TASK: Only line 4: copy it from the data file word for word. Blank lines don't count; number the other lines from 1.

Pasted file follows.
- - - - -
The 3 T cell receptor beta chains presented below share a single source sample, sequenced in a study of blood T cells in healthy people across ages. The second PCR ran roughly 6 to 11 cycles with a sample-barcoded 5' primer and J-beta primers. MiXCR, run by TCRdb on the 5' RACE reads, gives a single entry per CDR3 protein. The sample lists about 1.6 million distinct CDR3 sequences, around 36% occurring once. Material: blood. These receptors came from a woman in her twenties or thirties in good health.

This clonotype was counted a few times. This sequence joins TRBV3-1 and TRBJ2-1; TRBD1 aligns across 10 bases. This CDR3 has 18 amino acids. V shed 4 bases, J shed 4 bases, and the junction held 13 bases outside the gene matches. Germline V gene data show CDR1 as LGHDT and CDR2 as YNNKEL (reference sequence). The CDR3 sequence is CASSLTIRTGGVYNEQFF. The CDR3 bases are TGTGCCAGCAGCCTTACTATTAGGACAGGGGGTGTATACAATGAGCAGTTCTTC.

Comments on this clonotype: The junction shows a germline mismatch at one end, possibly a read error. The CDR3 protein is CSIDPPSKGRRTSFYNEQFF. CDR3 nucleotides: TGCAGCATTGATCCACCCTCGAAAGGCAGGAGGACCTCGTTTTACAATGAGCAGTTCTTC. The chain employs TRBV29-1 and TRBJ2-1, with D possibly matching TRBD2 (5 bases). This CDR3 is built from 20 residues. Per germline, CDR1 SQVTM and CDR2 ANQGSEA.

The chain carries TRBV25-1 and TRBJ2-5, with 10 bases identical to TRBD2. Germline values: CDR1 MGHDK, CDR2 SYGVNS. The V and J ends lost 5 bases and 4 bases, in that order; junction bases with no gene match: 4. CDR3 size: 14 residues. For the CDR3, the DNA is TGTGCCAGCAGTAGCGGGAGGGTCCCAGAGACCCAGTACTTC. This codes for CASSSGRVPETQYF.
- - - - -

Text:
The chain carries TRBV25-1 and TRBJ2-5, with 10 bases identical to TRBD2. Germline values: CDR1 MGHDK, CDR2 SYGVNS. The V and J ends lost 5 bases and 4 bases, in that order; junction bases with no gene match: 4. CDR3 size: 14 residues. For the CDR3, the DNA is TGTGCCAGCAGTAGCGGGAGGGTCCCAGAGACCCAGTACTTC. This codes for CASSSGRVPETQYF.